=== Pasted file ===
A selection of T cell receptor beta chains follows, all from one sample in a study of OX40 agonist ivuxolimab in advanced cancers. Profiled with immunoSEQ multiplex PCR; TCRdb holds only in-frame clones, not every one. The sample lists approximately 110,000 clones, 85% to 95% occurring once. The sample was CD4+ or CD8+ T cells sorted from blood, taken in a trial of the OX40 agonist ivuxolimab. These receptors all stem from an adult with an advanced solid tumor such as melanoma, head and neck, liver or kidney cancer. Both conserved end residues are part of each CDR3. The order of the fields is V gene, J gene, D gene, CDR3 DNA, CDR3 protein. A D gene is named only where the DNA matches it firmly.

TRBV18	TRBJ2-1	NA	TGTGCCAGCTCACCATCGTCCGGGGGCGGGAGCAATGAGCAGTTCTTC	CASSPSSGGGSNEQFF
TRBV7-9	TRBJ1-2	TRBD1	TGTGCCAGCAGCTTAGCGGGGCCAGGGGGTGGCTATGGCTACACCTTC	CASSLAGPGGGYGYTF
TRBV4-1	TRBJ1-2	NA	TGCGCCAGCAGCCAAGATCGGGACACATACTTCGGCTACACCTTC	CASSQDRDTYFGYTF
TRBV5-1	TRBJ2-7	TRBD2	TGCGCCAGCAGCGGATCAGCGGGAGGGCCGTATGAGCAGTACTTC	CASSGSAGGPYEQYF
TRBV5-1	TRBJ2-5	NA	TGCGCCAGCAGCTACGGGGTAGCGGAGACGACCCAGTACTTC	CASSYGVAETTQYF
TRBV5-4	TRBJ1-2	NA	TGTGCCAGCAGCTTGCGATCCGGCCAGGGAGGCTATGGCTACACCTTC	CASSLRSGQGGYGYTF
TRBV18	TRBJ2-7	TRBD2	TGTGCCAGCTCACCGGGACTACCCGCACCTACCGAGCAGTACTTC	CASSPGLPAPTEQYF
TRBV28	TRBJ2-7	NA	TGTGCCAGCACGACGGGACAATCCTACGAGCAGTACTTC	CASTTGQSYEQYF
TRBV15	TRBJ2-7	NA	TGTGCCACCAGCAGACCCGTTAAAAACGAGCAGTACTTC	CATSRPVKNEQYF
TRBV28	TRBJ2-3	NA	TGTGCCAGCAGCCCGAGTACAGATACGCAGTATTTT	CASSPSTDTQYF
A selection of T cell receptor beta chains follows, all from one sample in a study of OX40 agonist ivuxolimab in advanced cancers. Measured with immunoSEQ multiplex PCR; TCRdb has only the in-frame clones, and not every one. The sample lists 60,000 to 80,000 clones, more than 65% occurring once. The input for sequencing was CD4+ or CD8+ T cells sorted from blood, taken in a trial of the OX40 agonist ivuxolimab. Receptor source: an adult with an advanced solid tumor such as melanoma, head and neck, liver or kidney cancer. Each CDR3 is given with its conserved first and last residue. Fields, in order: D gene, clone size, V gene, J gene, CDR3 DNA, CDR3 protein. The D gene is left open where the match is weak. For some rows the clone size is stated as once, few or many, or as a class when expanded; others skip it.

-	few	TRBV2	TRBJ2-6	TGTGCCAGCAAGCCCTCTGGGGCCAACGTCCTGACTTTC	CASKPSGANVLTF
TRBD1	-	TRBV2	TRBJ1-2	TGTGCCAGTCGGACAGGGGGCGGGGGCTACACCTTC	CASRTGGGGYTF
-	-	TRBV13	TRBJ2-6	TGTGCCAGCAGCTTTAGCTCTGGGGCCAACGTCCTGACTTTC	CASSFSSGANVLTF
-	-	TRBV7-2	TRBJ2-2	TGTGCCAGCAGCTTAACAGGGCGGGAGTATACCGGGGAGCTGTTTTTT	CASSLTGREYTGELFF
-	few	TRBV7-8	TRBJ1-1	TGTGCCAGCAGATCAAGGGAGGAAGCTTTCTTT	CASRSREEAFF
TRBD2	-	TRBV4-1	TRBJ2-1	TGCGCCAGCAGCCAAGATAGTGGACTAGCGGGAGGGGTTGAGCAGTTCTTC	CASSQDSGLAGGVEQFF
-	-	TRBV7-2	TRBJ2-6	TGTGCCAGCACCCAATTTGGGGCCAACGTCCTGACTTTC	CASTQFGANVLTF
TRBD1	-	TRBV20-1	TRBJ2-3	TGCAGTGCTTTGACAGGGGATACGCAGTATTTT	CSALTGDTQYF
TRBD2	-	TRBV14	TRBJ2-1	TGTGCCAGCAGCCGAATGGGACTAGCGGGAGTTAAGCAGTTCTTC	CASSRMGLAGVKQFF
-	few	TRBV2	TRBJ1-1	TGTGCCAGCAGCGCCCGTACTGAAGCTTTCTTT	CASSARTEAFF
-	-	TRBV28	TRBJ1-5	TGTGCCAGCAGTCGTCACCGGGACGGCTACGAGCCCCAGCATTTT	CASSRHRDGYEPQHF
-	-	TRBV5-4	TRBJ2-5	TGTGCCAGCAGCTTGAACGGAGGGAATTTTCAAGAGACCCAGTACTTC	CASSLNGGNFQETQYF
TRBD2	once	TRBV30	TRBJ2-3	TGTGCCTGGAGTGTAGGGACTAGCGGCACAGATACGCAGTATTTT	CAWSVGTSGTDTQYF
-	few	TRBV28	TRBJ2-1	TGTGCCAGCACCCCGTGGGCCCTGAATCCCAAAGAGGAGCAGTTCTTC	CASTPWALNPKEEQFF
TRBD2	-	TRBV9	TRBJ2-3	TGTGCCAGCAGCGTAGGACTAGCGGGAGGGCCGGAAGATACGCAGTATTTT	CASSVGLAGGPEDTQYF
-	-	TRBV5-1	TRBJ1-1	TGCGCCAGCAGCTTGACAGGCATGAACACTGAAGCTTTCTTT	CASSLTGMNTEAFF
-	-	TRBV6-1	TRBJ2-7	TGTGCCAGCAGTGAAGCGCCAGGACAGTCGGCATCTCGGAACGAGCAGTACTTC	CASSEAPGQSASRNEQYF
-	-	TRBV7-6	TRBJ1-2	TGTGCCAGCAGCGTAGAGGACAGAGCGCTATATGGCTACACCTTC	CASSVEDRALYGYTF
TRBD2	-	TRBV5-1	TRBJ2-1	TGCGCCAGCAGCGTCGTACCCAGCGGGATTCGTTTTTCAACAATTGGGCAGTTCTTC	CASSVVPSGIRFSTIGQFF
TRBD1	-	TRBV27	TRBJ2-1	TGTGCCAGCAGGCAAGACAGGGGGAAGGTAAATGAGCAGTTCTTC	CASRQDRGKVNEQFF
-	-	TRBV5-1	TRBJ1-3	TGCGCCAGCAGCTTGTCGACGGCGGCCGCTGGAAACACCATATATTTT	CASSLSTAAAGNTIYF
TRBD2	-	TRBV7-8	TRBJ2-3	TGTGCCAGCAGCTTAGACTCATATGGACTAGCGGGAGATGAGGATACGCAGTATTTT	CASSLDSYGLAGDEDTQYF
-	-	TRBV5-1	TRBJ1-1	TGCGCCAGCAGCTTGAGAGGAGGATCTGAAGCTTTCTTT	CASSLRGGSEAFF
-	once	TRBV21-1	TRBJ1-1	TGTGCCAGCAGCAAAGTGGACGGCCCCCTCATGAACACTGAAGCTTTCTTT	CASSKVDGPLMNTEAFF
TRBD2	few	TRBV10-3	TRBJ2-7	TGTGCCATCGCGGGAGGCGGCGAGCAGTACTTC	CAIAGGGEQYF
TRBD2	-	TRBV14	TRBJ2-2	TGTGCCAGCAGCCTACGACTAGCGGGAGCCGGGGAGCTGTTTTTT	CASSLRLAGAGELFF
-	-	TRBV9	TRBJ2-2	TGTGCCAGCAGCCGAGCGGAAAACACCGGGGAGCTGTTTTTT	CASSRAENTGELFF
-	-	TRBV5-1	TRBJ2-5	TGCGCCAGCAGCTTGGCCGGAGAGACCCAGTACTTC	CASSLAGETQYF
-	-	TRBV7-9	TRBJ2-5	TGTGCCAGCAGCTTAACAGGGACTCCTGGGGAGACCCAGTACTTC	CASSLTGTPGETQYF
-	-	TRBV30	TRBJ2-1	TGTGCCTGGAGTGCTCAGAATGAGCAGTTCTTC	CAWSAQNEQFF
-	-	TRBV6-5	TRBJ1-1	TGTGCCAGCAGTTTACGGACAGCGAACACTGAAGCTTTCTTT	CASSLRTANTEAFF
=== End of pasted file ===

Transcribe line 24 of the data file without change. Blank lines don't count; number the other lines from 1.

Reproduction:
-	-	TRBV5-4	TRBJ2-5	TGTGCCAGCAGCTTGAACGGAGGGAATTTTCAAGAGACCCAGTACTTC	CASSLNGGNFQETQYF